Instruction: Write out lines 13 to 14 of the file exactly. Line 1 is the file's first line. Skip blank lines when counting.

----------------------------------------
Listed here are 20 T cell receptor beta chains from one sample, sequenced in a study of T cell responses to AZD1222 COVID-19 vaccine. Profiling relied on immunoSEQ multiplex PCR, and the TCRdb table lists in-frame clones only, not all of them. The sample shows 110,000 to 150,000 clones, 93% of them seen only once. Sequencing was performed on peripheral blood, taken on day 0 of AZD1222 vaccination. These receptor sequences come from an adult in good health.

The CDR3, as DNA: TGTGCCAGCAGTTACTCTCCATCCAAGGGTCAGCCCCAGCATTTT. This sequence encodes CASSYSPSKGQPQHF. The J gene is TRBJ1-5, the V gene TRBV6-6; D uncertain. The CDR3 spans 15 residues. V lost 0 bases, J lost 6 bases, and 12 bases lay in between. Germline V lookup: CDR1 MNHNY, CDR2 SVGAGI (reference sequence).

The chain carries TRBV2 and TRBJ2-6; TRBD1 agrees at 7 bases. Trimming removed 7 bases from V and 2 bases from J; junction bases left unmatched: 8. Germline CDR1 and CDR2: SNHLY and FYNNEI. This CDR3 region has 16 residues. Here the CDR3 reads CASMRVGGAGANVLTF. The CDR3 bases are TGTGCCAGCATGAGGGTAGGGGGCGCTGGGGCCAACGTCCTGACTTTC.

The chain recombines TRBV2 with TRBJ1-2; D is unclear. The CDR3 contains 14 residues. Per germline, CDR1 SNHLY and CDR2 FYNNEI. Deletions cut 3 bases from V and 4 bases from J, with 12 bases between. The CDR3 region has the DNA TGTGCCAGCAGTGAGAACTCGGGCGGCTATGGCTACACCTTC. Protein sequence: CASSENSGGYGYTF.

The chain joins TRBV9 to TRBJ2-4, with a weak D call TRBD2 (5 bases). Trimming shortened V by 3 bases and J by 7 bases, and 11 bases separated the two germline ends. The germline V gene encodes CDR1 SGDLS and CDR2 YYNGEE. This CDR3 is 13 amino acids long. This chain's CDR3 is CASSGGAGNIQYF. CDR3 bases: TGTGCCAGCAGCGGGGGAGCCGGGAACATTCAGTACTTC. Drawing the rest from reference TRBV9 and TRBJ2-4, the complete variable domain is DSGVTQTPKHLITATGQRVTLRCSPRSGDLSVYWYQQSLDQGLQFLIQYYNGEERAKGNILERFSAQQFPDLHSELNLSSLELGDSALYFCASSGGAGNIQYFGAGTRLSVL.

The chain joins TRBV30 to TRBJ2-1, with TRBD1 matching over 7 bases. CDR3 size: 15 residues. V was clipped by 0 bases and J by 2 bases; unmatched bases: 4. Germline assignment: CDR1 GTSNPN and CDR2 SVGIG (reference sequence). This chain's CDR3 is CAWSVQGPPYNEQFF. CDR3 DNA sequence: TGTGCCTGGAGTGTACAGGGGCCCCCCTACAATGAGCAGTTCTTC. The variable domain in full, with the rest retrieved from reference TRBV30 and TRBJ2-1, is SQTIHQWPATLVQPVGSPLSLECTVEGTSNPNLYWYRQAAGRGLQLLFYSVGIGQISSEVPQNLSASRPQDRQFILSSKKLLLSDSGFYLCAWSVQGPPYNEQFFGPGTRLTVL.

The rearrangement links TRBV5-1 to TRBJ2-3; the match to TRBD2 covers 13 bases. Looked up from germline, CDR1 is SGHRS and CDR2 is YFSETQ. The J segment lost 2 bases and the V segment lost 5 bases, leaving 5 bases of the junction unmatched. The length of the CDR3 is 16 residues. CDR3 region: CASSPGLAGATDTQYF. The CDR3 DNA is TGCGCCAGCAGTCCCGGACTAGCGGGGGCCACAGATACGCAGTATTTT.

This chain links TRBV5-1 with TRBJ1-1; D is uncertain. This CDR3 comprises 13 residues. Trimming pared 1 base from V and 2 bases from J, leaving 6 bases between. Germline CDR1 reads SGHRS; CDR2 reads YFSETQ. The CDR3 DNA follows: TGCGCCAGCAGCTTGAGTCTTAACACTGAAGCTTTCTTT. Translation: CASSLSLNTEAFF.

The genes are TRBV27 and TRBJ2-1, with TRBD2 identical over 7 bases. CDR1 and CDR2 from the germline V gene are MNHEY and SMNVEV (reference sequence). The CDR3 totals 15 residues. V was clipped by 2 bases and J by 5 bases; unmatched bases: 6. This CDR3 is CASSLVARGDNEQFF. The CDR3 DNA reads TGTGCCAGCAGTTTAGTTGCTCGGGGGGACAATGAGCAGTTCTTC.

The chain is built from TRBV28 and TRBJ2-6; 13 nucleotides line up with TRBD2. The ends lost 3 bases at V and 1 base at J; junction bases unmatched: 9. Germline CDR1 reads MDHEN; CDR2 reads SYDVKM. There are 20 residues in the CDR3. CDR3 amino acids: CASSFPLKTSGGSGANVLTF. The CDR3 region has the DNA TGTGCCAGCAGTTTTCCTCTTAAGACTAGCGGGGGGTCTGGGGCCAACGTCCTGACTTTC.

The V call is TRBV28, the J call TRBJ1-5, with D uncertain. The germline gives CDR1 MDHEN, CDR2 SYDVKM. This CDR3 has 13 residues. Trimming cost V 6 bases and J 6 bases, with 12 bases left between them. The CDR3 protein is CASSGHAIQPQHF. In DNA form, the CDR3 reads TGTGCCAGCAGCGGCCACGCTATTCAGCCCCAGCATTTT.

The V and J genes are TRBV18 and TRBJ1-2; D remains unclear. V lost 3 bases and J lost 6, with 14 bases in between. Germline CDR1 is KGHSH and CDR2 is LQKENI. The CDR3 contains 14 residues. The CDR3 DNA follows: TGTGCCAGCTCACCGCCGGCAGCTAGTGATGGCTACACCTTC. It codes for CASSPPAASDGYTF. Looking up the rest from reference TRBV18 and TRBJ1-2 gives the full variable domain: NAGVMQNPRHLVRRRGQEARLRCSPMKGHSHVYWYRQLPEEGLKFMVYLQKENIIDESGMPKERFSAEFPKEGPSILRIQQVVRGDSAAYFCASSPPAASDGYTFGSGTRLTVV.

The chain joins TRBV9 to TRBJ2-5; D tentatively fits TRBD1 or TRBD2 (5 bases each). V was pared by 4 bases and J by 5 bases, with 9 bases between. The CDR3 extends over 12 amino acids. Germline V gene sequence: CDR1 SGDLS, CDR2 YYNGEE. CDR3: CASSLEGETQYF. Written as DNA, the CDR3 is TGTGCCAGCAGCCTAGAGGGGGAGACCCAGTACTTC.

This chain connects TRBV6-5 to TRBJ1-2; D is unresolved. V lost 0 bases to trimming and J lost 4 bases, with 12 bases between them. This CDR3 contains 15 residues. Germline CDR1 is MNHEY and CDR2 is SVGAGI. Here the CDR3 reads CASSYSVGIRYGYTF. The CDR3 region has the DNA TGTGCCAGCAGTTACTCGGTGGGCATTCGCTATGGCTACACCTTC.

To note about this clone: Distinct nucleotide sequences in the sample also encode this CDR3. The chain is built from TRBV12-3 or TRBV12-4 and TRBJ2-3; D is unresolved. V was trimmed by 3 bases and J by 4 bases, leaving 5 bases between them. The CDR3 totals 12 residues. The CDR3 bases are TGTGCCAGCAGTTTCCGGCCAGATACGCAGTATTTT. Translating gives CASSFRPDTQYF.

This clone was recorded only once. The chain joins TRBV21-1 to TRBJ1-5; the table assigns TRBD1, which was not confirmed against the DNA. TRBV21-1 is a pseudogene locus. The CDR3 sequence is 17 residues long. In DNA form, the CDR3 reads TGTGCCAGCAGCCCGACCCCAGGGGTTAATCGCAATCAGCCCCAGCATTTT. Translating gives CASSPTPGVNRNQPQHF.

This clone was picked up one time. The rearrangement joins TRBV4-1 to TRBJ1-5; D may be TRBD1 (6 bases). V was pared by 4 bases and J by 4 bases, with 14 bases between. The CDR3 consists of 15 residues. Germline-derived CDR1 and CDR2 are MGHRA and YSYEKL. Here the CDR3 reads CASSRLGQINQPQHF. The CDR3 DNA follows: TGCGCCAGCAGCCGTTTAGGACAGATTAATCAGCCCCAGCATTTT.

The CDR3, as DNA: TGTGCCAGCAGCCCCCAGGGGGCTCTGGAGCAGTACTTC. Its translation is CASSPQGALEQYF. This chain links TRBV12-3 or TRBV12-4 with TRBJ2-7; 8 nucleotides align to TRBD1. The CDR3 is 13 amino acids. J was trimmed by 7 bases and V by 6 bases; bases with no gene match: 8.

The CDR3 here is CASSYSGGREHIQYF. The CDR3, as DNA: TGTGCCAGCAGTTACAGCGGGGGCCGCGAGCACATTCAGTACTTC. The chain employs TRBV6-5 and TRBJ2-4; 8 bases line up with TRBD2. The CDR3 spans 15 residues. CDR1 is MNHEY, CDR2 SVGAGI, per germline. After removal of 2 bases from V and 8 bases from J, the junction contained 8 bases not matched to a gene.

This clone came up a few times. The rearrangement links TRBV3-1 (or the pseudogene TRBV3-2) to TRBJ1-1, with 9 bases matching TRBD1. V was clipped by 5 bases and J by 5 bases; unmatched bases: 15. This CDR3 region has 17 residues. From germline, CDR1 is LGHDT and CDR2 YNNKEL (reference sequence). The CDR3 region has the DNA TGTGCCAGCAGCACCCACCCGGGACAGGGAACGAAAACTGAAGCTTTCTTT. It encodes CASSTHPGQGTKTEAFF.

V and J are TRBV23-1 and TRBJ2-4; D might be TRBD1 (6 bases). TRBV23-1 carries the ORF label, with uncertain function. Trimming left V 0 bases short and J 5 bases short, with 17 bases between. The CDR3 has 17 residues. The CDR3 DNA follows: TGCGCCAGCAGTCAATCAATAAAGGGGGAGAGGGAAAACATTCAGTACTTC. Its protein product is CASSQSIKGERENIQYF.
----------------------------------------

The chain joins TRBV9 to TRBJ2-5; D tentatively fits TRBD1 or TRBD2 (5 bases each). V was pared by 4 bases and J by 5 bases, with 9 bases between. The CDR3 extends over 12 amino acids. Germline V gene sequence: CDR1 SGDLS, CDR2 YYNGEE. CDR3: CASSLEGETQYF. Written as DNA, the CDR3 is TGTGCCAGCAGCCTAGAGGGGGAGACCCAGTACTTC.

This chain connects TRBV6-5 to TRBJ1-2; D is unresolved. V lost 0 bases to trimming and J lost 4 bases, with 12 bases between them. This CDR3 contains 15 residues. Germline CDR1 is MNHEY and CDR2 is SVGAGI. Here the CDR3 reads CASSYSVGIRYGYTF. The CDR3 region has the DNA TGTGCCAGCAGTTACTCGGTGGGCATTCGCTATGGCTACACCTTC.